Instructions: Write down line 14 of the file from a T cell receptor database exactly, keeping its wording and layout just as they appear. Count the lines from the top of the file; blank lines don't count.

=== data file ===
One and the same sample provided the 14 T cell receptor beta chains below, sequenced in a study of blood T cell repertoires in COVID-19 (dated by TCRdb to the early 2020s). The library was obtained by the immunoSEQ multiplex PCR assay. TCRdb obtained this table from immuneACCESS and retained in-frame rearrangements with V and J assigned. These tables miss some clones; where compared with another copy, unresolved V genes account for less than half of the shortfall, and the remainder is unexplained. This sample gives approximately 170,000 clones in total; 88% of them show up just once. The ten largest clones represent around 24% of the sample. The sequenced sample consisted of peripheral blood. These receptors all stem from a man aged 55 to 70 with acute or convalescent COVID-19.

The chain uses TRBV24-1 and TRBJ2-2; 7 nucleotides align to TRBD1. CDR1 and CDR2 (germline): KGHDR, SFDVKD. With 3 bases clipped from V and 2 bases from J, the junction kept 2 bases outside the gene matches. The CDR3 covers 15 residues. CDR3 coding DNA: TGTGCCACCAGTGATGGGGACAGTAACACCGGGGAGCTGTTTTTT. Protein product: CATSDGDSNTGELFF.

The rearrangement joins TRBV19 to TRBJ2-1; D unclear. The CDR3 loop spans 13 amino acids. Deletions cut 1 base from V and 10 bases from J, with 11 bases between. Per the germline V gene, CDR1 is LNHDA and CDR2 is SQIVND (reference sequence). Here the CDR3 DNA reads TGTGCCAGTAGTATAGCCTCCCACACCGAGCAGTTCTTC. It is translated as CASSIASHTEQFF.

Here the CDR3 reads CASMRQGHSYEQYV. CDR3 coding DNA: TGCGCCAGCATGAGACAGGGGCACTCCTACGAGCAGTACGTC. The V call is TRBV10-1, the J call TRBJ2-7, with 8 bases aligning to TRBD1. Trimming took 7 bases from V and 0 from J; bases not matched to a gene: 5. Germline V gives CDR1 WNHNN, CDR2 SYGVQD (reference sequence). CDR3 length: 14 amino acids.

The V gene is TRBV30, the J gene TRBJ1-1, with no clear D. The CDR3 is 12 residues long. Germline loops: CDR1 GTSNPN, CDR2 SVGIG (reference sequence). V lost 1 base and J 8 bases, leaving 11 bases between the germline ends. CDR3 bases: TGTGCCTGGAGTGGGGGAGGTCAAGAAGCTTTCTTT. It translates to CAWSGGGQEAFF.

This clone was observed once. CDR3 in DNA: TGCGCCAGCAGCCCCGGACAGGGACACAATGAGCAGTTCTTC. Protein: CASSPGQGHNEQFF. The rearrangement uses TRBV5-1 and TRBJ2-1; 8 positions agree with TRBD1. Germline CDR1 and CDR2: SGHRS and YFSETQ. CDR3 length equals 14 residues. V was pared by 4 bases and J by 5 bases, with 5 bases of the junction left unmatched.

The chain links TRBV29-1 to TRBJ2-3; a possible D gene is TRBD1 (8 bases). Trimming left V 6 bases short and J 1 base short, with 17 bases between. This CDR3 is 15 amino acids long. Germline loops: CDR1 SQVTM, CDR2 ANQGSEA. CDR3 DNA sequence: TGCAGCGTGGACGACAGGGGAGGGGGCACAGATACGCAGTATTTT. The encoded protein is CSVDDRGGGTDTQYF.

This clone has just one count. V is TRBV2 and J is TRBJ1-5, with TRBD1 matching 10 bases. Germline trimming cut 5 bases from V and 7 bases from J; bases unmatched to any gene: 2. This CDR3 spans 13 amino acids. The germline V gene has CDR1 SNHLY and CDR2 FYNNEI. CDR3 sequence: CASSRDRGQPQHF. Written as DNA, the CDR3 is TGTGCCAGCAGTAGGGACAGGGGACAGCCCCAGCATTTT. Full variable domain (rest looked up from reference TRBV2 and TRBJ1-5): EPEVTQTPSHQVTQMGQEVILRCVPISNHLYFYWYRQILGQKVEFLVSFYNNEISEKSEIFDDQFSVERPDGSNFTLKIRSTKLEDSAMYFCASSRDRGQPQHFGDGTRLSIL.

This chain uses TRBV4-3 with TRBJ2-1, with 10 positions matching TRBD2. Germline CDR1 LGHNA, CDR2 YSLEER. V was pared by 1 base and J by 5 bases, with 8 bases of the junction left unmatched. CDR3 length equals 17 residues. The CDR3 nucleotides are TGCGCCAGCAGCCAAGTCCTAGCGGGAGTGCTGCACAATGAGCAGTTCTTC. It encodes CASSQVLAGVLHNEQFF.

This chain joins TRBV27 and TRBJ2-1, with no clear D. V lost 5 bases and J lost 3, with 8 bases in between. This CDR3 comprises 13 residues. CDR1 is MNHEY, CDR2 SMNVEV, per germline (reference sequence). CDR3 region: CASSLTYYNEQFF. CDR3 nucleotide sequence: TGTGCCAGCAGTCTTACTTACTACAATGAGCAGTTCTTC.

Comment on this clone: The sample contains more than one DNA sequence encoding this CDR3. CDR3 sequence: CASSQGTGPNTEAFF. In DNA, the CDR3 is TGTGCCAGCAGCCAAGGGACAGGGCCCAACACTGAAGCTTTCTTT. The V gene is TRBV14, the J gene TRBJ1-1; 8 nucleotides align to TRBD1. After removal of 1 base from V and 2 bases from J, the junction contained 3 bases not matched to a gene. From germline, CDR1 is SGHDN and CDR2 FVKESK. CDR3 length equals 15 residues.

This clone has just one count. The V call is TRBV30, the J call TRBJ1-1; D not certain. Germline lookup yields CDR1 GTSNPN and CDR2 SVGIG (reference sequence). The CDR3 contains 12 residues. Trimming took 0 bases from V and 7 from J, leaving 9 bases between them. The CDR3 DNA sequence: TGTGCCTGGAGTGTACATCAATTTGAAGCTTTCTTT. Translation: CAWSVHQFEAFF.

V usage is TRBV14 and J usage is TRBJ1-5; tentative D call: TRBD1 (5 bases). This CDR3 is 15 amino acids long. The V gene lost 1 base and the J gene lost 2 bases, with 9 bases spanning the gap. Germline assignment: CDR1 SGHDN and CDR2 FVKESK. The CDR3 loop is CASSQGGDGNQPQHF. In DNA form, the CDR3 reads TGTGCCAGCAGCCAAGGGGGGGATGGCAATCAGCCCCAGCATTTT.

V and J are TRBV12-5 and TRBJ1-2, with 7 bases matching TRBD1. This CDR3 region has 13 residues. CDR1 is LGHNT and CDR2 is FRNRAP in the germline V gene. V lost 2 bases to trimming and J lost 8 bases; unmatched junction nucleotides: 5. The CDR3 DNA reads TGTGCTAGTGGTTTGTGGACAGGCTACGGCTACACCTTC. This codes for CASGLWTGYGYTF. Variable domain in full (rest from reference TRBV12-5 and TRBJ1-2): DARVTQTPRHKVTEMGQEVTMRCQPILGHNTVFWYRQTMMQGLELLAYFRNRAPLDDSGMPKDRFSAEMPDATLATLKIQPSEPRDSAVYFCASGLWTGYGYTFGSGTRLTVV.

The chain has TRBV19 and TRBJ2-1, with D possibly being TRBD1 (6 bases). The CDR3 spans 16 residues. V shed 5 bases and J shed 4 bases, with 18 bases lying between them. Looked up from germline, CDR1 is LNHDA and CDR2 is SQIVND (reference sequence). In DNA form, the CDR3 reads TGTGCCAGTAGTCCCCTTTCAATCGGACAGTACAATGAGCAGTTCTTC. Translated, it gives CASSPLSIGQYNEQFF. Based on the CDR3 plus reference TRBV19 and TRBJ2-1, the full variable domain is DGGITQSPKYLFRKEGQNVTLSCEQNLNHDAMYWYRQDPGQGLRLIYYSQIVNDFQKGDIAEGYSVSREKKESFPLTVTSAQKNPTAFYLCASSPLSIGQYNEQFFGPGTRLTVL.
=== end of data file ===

V and J are TRBV12-5 and TRBJ1-2, with 7 bases matching TRBD1. This CDR3 region has 13 residues. CDR1 is LGHNT and CDR2 is FRNRAP in the germline V gene. V lost 2 bases to trimming and J lost 8 bases; unmatched junction nucleotides: 5. The CDR3 DNA reads TGTGCTAGTGGTTTGTGGACAGGCTACGGCTACACCTTC. This codes for CASGLWTGYGYTF. Variable domain in full (rest from reference TRBV12-5 and TRBJ1-2): DARVTQTPRHKVTEMGQEVTMRCQPILGHNTVFWYRQTMMQGLELLAYFRNRAPLDDSGMPKDRFSAEMPDATLATLKIQPSEPRDSAVYFCASGLWTGYGYTFGSGTRLTVV.